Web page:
I see the distinction you’re making with respect to the Ontology of Violence. I’d be curious as to how Milbank attempts to rationally support this view.

  7. tjkozinski permalink
    March 24, 2012 7:39 pm

    Here’s my critique of Milbank, from my book, Political Problem of Religious Pluralism, and I also show why MacIntyre is better and provides a rational foundation for dialogue:

    Milbank: Anti-Liberal Fideism
    John Milbank’s critique of MacIntyre’s thought is along the same lines as ours, centered on what he considers its inherent “liberalism.” Milbank judges MacIntyre’s project as ultimately ineffective in combating the nihilism at the heart of modern liberalism, an ineffectiveness due not to any particular error in MacIntyre’s philosophy, but to the general ineffectiveness of philosophy itself. Philosophy cannot mount an effective critique of liberalism because it is limited by its own methodology; its abstractness and formalism prevent it from making the kind of substantive and content-rich moral and theological judgments that could expose liberalism’s bankruptcy and present a viable alternative. MacIn-tyre’s theory of tradition-constituted rationality, with its component idea of an “ethics of virtue,” is much too abstract and formal to deal with alternative con-ceptions of rationality and virtue whose informing content (as in the case of PL) are simply incommensurable: “Virtue, dialectics, and the notion of tradition in general” are not adequate to defeat liberalism because there are no “arguments against nihilism of this general kind.” For Milbank, MacIntyre’s attempt to refute liberalism using a “content-free” methodology is akin to using liberalism to attack liberalism:
    The tradition-specific content that one pours into this container [“a general conception of the structure of an ethics of virtue and its accompanying psy-chology”] cannot easily come under discussion by MacIntyre because it does not fall within the purview of philosophy as he understands it. Thus at the phi-losophic level, an air of non-commitment hovers over MacIntyre’s work, an implication even of the inevitable liberalism of philosophy itself.
    Milbank characterizes his own project as “a temeritous attempt to radicalize the thought of MacIntyre.” While locating all rationality within a socially embodied framework of historically conditioned traditions requiring obedience to hierarchical religious authorities and canonical texts might seem radical enough when compared with the mainstream, modernist view of rationality as individualist, autonomous, and tradition-independent, nevertheless, Milbank considers MacIntyre to be a fundamentally modernist thinker. The problem is his strictly philosophical approach: “I approach social theory finally as a theologian, while he approaches it as a philosopher. They key point at issue here is the role that must be accorded to Christianity and Christian theology.” Because MacIntyre’s project excludes any specifically Christian theological content, it is, notwithstanding its ostensibly anti-liberal stance, a fundamentally liberal project, and ultimately unwittingly anti-Christian in import.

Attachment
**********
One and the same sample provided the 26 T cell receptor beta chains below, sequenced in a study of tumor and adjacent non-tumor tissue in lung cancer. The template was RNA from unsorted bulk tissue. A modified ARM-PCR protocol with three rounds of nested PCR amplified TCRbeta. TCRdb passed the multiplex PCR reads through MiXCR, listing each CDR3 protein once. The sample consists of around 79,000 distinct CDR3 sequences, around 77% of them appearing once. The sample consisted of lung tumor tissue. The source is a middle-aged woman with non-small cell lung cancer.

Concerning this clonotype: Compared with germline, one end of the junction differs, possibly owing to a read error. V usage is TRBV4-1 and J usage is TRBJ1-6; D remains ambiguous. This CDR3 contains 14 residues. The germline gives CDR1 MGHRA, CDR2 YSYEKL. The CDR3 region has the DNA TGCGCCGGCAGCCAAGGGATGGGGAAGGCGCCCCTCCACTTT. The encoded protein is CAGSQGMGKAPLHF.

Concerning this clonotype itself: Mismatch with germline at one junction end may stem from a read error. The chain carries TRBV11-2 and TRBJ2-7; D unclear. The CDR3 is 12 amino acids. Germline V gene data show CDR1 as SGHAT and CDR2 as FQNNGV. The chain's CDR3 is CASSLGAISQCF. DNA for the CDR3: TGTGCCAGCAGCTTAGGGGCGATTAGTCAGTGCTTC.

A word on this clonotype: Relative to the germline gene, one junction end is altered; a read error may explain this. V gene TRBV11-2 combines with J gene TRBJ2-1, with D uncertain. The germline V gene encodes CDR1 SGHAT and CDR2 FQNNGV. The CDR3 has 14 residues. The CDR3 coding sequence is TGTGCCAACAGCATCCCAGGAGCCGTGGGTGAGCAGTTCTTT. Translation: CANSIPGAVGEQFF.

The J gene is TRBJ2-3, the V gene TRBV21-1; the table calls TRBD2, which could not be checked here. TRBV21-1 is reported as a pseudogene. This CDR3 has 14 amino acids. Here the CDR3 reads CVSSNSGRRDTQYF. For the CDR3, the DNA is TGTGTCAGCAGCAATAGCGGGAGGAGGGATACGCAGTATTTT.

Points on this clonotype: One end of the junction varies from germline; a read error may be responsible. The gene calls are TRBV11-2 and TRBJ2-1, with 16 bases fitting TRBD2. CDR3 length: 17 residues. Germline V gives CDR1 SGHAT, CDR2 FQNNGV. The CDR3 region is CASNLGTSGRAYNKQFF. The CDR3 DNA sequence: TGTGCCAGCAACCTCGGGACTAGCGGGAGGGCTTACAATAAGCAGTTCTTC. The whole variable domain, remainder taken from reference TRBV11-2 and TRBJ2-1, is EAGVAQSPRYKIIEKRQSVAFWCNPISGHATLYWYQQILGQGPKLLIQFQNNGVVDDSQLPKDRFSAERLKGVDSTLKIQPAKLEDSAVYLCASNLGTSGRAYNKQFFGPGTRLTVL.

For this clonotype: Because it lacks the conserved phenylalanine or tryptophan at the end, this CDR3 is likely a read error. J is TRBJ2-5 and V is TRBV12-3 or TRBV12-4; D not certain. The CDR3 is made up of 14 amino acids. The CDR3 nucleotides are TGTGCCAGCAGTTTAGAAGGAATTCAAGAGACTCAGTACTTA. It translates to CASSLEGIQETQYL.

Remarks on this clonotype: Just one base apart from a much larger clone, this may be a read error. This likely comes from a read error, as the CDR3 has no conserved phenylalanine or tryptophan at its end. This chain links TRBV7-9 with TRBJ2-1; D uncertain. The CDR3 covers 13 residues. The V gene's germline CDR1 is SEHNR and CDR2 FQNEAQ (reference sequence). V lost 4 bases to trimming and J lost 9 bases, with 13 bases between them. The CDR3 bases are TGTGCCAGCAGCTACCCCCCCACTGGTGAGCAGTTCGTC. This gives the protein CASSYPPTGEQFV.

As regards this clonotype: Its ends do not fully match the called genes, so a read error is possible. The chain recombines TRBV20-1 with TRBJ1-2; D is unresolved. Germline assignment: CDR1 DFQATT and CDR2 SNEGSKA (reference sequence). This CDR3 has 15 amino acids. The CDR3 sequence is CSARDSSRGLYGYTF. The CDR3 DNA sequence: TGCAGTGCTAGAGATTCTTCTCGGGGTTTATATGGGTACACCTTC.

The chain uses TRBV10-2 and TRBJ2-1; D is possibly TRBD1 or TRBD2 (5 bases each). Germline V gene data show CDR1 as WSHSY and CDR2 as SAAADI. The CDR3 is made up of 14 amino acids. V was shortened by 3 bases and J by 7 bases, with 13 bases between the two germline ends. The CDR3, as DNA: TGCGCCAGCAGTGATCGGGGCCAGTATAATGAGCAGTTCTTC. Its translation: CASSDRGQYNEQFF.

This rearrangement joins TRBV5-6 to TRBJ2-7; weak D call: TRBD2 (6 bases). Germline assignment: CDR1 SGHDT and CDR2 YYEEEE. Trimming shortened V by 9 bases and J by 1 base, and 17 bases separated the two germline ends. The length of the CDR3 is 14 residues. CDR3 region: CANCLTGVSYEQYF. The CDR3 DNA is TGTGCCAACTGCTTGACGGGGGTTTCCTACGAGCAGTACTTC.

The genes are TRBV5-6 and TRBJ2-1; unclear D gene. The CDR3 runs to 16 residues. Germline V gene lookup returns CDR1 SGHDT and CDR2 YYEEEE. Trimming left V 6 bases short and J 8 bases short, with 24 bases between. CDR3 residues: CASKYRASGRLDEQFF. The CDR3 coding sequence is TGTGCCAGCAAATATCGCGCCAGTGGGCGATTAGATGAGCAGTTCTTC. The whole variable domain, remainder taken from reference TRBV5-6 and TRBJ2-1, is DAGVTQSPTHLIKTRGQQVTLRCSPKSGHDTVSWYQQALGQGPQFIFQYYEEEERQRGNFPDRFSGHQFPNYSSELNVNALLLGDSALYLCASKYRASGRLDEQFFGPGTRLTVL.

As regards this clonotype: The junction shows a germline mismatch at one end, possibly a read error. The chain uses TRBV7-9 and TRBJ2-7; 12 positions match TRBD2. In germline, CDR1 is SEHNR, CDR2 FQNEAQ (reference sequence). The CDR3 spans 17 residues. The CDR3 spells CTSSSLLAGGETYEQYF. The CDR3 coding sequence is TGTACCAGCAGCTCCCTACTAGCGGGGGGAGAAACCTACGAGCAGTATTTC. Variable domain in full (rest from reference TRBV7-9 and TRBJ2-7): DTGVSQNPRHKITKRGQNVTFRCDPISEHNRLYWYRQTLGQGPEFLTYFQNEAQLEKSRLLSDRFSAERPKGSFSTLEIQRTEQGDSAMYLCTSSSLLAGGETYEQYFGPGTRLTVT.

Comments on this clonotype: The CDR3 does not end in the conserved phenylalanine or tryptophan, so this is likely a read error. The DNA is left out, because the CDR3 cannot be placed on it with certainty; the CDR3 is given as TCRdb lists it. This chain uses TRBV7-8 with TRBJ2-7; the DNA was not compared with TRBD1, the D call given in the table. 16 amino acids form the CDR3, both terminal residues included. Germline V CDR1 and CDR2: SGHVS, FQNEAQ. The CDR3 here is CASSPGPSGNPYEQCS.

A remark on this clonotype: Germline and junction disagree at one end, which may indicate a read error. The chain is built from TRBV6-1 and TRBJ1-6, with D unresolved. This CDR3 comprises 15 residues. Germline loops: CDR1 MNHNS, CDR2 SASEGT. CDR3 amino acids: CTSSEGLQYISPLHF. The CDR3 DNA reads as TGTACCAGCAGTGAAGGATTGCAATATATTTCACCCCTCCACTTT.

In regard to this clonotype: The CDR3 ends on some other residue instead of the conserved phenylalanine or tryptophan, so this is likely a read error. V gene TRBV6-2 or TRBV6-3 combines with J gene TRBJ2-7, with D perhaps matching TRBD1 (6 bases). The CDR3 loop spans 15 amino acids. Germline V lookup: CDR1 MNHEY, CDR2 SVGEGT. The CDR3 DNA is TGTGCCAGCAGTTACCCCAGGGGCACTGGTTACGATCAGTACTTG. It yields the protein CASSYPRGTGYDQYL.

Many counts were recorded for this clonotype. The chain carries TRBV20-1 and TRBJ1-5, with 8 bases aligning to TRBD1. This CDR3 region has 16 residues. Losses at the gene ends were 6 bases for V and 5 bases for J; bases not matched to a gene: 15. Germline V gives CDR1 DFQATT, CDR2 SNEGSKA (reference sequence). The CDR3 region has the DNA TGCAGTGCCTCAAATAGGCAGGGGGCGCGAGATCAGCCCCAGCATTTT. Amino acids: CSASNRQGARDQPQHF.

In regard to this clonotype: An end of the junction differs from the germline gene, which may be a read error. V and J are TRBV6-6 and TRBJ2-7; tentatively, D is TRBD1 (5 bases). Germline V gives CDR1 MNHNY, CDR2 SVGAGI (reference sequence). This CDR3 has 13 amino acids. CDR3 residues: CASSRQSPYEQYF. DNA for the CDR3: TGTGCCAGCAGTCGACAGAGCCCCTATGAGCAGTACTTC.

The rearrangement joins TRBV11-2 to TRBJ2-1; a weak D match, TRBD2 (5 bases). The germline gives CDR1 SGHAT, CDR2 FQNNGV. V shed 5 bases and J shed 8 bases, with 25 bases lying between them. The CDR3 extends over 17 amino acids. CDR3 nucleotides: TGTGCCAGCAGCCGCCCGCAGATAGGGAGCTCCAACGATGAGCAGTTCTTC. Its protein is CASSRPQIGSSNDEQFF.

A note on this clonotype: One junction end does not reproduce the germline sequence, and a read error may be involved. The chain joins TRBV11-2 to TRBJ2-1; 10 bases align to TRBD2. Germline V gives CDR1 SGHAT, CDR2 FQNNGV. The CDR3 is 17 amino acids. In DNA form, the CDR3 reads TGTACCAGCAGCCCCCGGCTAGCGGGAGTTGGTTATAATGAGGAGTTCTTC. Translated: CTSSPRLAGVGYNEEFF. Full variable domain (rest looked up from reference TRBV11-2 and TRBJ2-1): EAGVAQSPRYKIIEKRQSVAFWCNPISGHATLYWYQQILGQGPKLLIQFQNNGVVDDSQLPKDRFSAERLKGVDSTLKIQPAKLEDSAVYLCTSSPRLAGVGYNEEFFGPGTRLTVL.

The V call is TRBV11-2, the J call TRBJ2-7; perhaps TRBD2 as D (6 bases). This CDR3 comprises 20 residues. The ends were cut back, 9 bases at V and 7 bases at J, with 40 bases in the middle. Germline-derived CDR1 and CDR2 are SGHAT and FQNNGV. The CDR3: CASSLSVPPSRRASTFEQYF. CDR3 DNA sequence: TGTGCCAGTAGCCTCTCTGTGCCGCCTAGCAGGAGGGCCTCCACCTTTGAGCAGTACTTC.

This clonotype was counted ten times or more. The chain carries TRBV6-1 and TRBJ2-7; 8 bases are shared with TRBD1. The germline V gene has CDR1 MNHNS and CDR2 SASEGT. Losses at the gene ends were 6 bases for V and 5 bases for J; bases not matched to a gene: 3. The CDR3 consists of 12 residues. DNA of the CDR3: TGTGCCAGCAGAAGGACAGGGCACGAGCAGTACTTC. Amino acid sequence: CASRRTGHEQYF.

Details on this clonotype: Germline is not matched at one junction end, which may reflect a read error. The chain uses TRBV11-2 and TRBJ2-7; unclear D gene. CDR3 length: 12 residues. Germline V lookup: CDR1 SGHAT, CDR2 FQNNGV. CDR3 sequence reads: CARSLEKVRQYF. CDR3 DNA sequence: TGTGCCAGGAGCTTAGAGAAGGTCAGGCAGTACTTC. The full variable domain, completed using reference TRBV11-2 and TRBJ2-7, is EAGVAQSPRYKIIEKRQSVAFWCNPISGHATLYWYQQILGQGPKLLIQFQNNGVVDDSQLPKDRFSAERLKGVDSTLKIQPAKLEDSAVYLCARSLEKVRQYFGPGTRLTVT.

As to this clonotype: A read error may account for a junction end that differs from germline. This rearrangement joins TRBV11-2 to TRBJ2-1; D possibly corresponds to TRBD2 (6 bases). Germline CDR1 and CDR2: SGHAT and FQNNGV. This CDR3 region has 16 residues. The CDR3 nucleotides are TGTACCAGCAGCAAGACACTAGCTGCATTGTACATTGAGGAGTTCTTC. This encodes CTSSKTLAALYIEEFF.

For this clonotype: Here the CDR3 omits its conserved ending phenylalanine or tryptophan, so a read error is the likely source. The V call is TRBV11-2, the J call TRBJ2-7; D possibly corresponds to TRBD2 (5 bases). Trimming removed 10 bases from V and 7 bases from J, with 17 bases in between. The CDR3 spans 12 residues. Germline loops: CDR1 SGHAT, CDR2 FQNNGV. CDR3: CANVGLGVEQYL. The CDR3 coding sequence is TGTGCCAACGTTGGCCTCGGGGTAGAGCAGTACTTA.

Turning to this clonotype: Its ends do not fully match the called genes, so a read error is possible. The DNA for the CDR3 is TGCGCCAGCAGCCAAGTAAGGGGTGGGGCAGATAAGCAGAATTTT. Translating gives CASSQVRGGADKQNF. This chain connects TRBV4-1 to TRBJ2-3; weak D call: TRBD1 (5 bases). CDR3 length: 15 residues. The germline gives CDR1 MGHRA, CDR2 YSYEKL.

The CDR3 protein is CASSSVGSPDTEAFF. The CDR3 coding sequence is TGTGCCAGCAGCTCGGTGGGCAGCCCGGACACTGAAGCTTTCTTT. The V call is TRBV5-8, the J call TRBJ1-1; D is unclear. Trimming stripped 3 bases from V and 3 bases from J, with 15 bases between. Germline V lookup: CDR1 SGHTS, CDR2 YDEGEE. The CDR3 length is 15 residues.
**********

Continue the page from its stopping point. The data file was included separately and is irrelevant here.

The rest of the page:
Milbank sees evidence of the intrinsic liberalism of MacIntyre’s project in the latter’s explanation of inter-tradition conversion. While Milbank, of course, recognizes that such conversions do take place, he rejects MacIntyre’s explana-tion of them as the result of rational judgment:
    Here MacIntyre wants to say that such a switch can be legitimated according to the criteria of the older tradition itself; . . . However, if the criteria are still in full force, and, as MacIntyre says, all criteria are tradition-specific, then how can we really talk of a rational switch in tradition? If a tradition has really collapsed, then this must mean that its criteria—which are part of its very warp and woof—have split asunder. . . . Here there is a questionableness about every switch of tradition, which escapes dialectical adjudication. What triumphs is simply the persuasive power of a new narrative.
    For MacIntyre, while rationality is tradition-dependent, it leaves room for an inter-traditional application of rationality by which engagement in argumenta-tion regarding the rationality of one tradition in comparison with another can result in a rationally adjudicated abandonment of one’s present tradition for the other. For Milbank, however, rationality’s tradition-dependence is such that any change in traditional allegiance must be the result of a non-rational or supra-rational process. It is not a matter of rational argument only or even primarily, but rather rhetorical persuasion: “MacIntyre, of course, wants to argue against this stoic-liberal-nihilist ¬tendency, which is ‘secular reason’. But my case is rather that it is only a mythos, and therefore cannot be refuted, but only out-narrated, if we can persuade people—for reasons of ‘literary taste’—that Christianity offers a much better story.”